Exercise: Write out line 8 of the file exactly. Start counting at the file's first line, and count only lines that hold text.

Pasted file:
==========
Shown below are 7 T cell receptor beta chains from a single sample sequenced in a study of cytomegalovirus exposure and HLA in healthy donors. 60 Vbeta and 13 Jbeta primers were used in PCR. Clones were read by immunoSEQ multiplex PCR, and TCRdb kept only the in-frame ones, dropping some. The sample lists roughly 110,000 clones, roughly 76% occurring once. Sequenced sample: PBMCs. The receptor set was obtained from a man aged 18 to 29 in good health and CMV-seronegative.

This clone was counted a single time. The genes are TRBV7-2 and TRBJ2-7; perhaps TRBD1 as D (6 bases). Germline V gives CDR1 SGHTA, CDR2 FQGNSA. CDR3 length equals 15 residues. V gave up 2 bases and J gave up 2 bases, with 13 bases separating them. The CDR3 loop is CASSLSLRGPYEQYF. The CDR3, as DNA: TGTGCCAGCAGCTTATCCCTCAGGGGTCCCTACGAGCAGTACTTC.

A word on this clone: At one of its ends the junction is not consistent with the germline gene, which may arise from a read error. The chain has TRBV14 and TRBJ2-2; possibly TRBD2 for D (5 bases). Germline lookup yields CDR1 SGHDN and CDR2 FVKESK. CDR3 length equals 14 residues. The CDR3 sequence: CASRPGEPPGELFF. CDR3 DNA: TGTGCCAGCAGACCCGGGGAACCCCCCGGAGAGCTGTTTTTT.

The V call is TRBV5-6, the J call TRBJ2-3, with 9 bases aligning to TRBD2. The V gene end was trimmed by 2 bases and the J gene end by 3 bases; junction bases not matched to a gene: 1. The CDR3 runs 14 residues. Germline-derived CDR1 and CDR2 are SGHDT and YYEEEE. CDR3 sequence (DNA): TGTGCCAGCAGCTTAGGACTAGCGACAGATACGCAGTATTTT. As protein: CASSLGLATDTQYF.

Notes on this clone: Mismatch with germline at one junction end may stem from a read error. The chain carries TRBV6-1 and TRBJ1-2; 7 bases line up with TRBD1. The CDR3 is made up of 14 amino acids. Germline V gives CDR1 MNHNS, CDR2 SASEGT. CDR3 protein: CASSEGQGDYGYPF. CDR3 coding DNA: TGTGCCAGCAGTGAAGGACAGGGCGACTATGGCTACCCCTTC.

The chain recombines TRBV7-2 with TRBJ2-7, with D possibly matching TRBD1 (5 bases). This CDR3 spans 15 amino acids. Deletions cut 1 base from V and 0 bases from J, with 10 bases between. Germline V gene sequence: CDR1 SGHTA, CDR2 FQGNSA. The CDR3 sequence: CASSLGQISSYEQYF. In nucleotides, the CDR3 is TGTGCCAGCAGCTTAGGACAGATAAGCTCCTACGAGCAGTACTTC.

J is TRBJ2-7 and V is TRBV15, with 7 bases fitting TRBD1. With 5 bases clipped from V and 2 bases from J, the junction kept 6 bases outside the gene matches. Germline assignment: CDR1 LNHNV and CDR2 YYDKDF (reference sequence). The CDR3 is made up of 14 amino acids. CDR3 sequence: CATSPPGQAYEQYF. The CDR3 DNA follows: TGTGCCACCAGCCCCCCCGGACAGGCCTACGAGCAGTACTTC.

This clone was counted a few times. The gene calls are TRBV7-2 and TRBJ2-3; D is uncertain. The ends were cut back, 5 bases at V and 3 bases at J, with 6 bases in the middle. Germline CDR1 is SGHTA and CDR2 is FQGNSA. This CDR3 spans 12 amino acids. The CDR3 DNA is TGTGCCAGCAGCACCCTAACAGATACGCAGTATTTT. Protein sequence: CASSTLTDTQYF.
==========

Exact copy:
This clone was counted a few times. The gene calls are TRBV7-2 and TRBJ2-3; D is uncertain. The ends were cut back, 5 bases at V and 3 bases at J, with 6 bases in the middle. Germline CDR1 is SGHTA and CDR2 is FQGNSA. This CDR3 spans 12 amino acids. The CDR3 DNA is TGTGCCAGCAGCACCCTAACAGATACGCAGTATTTT. Protein sequence: CASSTLTDTQYF.